How do countries attract tourists and promote their culture? Australia uses the Opera House and our beaches, South Korea is about K-pop, Thailand is the land of smiles, Hong Kong is the shopping and the weirdly mesmerising evening harbour light shows.

Thang cooking class

Malaysia is heading down the path of food.  After all, who doesn’t eat and enjoy food?  Malaysia Kitchen is the umbrella name for a whole host of events around the world, which features pop up Malaysian food experiences that are brought to the world, London, New York, Sydney etc.  This year, the Malaysia Kitchen BBQ Madness event was held in Parramatta to really take Malaysian food and culture out to Sydney’s west.

thang wanitha

noodlies, Sydney food blog was offered the opportunity to go on a Flavours of Malaysia cooking class held at the Grace Hotel with the effervescent Wanitha Tanasingam, Malaysia Kitchen ambassador.  Of course, frequent readers of noodlies know, I have no interest in cooking at all, but having met Wanitha at the Parramatta event (actually she almost suffocated me with her generous hug – see above), I was intrigued by this wonderful, larger-than-life character.

wanitha knife

Wanitha is a natural entertainer and self-confessed “goddess of love”, especially when it comes to delightful world of double entendres, one of the many reasons I’m so in love with her.  During the session on how to use a knife in the kitchen, Wanitha throws in “they say size doesn’t matter, but I say the size of the tool does matter” and hoots in such an infectious way, that I couldn’t help but burst out in laughter too.

Call it the new ager in me, I sense beneath the laughter is a strong, focussed woman of considerable drive.  And she spreads it around, telling everyone they can cook and we just need to put our minds to it.. despite my strong aversion to the kitchen, Wanitha almost had me screaming out “yes, I can!”.

She showed us how to cook five Malaysian dishes and we were then split up into two teams to cook them and share the food for lunch. The dishes were varied, from satay, salad to curry:

  • Chicken satay and peanut sauce
  • Mamak mee: stir fry hokkien noodles influenced by Muslim flavours
  • Rojak: spicy salad with green mango, sweet potato and yam bean (jicama)
  • Kari ayam: chicken curry
  • Roti jala: thin pancakes to have with chicken curry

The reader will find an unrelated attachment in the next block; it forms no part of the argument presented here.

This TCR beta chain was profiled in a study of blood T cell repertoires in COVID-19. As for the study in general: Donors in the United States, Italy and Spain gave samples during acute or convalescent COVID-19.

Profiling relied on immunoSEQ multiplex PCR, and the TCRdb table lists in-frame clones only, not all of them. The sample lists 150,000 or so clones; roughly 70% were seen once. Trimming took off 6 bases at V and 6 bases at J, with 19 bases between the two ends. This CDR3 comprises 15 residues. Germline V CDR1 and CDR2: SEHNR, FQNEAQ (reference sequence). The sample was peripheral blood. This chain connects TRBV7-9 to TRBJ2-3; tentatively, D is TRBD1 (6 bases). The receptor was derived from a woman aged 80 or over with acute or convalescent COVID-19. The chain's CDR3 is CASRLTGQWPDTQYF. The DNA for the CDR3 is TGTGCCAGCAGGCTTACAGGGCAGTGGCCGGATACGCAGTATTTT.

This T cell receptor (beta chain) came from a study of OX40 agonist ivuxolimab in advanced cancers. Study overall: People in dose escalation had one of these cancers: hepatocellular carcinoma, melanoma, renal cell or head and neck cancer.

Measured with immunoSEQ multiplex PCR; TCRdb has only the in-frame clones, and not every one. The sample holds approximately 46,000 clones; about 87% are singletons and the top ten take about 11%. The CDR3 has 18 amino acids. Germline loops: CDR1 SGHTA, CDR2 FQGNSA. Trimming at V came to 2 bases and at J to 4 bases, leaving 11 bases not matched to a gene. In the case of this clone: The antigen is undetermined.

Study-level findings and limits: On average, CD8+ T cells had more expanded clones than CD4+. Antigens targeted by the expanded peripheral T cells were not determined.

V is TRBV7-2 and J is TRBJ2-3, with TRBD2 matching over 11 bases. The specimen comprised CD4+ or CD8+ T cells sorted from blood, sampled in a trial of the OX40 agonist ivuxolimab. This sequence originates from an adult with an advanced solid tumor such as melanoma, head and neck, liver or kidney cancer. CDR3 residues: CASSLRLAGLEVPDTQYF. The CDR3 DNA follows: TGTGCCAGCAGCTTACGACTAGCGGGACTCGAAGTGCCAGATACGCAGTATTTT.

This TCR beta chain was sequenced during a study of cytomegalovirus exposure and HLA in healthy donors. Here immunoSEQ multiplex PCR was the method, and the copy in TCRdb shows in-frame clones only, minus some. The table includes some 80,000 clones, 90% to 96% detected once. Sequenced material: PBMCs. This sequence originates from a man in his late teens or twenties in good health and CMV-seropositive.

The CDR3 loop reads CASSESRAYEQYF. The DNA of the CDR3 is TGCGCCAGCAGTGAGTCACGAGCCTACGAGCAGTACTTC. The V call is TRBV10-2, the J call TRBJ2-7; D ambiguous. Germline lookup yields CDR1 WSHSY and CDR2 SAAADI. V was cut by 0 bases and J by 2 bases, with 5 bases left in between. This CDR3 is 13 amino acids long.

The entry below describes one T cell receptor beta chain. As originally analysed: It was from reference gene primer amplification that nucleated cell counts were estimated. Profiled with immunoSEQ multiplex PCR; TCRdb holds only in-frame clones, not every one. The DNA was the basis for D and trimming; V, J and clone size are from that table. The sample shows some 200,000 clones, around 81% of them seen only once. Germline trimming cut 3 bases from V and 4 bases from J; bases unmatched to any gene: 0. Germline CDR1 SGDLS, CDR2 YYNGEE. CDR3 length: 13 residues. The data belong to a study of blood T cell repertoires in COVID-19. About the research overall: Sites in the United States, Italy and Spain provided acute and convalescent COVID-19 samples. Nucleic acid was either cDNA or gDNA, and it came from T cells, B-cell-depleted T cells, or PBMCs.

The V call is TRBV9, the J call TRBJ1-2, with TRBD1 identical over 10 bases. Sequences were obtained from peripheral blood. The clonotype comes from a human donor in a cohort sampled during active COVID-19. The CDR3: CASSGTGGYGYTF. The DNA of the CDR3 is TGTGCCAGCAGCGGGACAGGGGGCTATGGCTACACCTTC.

• Char kway teow: fried rice noodles

Malaysian Rojak

I’ve never had rojak before, but this crisp, tart salad is now a firm favourite; pineapple, green mango, green apple, yam bean provide the crisp tartness while the chillies, palm sugar and salt bind everything together.  I can easily imagine sitting down to a bowl on a warm Malaysian evening.  Easily my favourite dish of the day.


kari ayam - chicken curry

The iphone photo does not do justice to the kari ayam (chicken curry) cooked in a huge clay pot.  The fragrance of chicken pieces slowly cooked in  garlic, star anise, curry leaves, pandan leaves and ginger inside the clay pot wafting over the room, making everyone salivate and hungry.

chicken satay

How could you not love the gorgeous chicken satay pieces above.  We got to skewer them in between cucumber pieces and dip into thick peanut sauce made from scratch.

mamak mee

We learnt how to do a mean char kway teow: rice noodles with a mix of fresh ingredients.  Char means burnt which explains that taste which makes this dish so delicious.  We learnt quite a few tips for cooking with woks.

I saw Wanitha’s demonstration of how to cook all the dishes but had to go before we got to cook them ourselves, but I did learn:

  • woks should be on high heat but not necessarily always on the highest heat
  • sprinkle ingredients around the wok, don’t just throw everything in the centre, this helps to cook everything more quickly and evenly
  • spread the food out, don’t group them in the middle
  • you don’t always have to stir and move ingredients, whether that’s for stir fry or curry, the ingredients need time to settle and cook
  • vegetables are cooked differently in different cultures, a humble cucumber is sliced differently in Asian cooking
  • about rojak: my new love
  • I really like very spicy food!

If you’re interested in doing one of Wanitha’s fun Malaysian cooking classes check out her website, I’d recommend it!

Noodlies Sydney food blog’s participation was courtesy of Malaysia Kitchen Insiders and Ogilvy 360 Digital Influence.

Finally, here’s Wanitha Tanasingam whipping up the crowd during her cooking demonstration.  The delightful Wanitha playful introduces herself as the ‘love goddess’ and displays a certain fondness for double meanings “the size of the tool counts..” and “take a firm grip”, were two that come to mind.  I love it!  Watch an excerpt of her cooking demonstration below with Wanitha and  Cr Lorraine Wearne, Mayor of Parramatta and Sara from Belly Rumbles food blog.